Over 20 percent of Australian seniors surveyed rated their quality of life as mediocre or poor.
Over 20 percent of Australian seniors surveyed rated their quality of life as mediocre or poor.

Bleak outlook: 1 in 5 seniors resent quality of life

A NEW report has shed a disturbing light on the golden years of older Australians with one in five rating their quality of life as mediocre or poor.

The State of the (Older) Nation 2018 Report has been described as the 'most comprehensive national study ever undertaken' investigating the views of over-50s in a range of topics such as employment, age discrimination and cost of living.

And while the majority of those surveyed said they felt younger than their current age, over 20 percent had a bleak outlook on their current living situation.

COTA Queensland Chief Executive Mark Tucker-Evans said the report highlighted the issues that keep seniors from feeling like valued members of society.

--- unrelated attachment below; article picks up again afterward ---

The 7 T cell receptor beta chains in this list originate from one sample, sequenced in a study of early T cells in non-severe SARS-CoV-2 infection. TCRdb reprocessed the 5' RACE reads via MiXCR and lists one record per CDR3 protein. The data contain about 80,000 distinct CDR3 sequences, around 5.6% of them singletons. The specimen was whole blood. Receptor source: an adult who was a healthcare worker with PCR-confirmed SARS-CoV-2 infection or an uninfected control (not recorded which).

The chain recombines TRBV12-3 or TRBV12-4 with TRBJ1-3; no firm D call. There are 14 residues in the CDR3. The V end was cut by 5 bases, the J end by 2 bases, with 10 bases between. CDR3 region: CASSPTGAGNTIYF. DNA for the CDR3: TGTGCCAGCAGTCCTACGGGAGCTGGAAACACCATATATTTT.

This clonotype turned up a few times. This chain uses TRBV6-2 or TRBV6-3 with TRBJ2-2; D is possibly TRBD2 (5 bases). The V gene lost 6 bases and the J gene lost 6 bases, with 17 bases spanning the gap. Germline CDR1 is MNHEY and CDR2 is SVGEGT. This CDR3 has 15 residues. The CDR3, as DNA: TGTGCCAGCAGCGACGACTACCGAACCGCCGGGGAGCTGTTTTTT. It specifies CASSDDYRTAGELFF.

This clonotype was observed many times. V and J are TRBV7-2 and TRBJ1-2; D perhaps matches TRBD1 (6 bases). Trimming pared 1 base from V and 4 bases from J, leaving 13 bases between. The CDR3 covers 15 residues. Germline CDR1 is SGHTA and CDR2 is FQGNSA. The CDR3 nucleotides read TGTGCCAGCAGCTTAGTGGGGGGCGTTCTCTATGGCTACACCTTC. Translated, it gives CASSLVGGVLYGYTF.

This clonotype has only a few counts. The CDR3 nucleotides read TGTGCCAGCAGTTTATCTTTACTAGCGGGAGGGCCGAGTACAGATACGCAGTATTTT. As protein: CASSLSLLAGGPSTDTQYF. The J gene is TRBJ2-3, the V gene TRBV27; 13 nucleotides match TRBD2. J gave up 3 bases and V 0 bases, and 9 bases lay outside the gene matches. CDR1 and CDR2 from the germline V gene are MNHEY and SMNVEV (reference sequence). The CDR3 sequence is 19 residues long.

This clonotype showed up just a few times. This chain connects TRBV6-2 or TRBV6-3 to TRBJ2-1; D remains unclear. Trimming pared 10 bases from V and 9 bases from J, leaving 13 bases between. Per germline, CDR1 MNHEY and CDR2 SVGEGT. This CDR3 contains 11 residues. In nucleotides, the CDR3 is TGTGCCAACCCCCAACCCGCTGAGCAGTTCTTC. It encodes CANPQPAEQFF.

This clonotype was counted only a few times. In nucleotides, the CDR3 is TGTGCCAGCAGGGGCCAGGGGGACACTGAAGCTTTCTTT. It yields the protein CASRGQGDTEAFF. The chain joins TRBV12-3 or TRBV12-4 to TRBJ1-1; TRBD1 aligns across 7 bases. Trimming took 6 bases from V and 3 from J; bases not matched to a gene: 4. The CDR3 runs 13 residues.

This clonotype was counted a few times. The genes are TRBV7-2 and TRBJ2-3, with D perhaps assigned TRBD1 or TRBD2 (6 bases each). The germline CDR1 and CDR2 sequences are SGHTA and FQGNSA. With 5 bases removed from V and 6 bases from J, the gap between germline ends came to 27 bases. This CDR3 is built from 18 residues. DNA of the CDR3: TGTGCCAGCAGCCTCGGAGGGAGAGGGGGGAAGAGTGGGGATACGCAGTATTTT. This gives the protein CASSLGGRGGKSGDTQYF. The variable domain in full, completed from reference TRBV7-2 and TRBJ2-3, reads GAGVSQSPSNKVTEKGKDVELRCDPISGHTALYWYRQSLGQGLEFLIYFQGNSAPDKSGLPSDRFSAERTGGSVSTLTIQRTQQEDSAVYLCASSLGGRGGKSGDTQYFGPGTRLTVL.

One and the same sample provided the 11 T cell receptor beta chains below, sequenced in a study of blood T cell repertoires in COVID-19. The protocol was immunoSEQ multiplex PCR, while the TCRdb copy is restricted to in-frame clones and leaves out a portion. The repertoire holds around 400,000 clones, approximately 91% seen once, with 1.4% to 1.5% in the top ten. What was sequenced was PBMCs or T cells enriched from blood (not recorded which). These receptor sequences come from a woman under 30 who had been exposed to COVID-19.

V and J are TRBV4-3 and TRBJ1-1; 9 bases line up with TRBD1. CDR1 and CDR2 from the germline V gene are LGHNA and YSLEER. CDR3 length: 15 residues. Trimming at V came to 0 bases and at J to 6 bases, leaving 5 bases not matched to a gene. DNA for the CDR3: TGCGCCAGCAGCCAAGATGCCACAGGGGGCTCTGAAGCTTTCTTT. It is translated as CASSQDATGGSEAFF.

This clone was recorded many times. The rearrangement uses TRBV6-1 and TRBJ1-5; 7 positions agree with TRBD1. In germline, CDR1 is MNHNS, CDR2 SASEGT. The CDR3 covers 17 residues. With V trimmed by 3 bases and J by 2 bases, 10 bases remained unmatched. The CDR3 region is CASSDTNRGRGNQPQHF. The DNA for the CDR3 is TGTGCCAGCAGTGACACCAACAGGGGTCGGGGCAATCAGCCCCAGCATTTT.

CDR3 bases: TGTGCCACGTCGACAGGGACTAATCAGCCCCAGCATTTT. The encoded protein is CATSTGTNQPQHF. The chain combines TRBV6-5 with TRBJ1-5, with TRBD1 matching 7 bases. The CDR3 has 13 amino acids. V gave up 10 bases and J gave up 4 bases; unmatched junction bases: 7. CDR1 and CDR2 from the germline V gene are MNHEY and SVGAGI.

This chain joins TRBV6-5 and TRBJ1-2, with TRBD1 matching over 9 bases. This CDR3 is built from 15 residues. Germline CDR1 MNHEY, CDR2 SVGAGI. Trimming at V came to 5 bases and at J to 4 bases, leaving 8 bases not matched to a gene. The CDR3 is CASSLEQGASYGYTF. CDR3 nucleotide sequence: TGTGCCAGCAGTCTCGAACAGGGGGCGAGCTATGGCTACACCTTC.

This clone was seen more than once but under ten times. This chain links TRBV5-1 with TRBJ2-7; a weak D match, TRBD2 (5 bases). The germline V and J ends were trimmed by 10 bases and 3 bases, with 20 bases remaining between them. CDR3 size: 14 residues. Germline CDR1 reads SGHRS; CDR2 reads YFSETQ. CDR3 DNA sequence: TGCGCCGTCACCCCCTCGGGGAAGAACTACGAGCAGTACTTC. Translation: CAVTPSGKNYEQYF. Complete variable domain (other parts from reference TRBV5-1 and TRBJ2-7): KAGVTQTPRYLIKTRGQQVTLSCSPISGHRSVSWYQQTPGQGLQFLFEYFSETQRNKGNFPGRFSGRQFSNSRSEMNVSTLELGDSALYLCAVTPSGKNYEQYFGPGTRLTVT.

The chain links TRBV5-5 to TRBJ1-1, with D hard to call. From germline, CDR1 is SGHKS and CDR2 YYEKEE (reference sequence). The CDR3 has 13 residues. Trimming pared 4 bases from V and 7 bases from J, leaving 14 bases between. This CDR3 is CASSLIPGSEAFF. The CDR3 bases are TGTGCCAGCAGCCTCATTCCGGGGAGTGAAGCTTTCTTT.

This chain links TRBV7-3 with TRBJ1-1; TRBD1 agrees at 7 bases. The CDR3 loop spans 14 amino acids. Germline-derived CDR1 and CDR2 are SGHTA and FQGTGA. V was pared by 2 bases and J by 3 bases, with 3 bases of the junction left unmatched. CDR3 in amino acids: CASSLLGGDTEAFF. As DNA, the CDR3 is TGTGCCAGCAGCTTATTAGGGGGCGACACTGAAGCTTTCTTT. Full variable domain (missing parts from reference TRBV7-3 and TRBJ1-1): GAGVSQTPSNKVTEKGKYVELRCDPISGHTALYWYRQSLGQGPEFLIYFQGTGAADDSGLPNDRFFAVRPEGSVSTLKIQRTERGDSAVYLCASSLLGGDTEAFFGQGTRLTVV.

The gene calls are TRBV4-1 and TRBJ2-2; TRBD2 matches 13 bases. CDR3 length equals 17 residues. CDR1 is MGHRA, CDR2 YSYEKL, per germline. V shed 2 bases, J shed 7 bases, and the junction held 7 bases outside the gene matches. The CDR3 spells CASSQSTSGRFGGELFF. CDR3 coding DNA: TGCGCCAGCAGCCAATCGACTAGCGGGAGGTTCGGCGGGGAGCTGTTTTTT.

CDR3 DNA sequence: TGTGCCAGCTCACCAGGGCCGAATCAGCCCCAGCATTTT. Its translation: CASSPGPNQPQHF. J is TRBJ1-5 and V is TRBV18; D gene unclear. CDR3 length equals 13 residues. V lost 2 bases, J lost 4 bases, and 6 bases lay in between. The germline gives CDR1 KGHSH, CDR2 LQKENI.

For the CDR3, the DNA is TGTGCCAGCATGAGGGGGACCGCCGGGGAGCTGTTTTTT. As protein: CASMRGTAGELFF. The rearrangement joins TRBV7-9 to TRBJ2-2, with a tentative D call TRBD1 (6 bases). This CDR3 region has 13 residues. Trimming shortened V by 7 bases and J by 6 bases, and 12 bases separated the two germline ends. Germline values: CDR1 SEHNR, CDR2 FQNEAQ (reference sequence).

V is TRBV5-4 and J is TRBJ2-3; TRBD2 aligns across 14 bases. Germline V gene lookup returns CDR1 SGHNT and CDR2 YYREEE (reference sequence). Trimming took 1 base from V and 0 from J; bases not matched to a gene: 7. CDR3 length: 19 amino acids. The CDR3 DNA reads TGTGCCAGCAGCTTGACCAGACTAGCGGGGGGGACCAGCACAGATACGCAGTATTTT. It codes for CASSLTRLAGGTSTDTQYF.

"Whilst the report shows that a high percentage of people rated their quality of life highly, seven percent rated their lives as mediocre citing health, financial, and negative emotional issues as the top three contributors," Mr Tucker-Evans said.

However, Mr Tucker-Evans pointed to one area as the most significant.

"Longer life provides the opportunity to reconsider not only what older age might be but how our whole lives might unfold," he said.

"Yet the extent of the opportunities that arise from these extra years of life will be very heavily dependent on one key factor: health.

"If people are experiencing these years in good health their ability to do things that matter to them will be little different from that of a younger person.

"If these added years are dominated by decreases in physical or mental capacity the implications for older people and for society are much more negative."

The report's findings have again prompted COTA to call upon all sides of government to commit to a 'comprehensive long-term strategy to address the needs of older people'.


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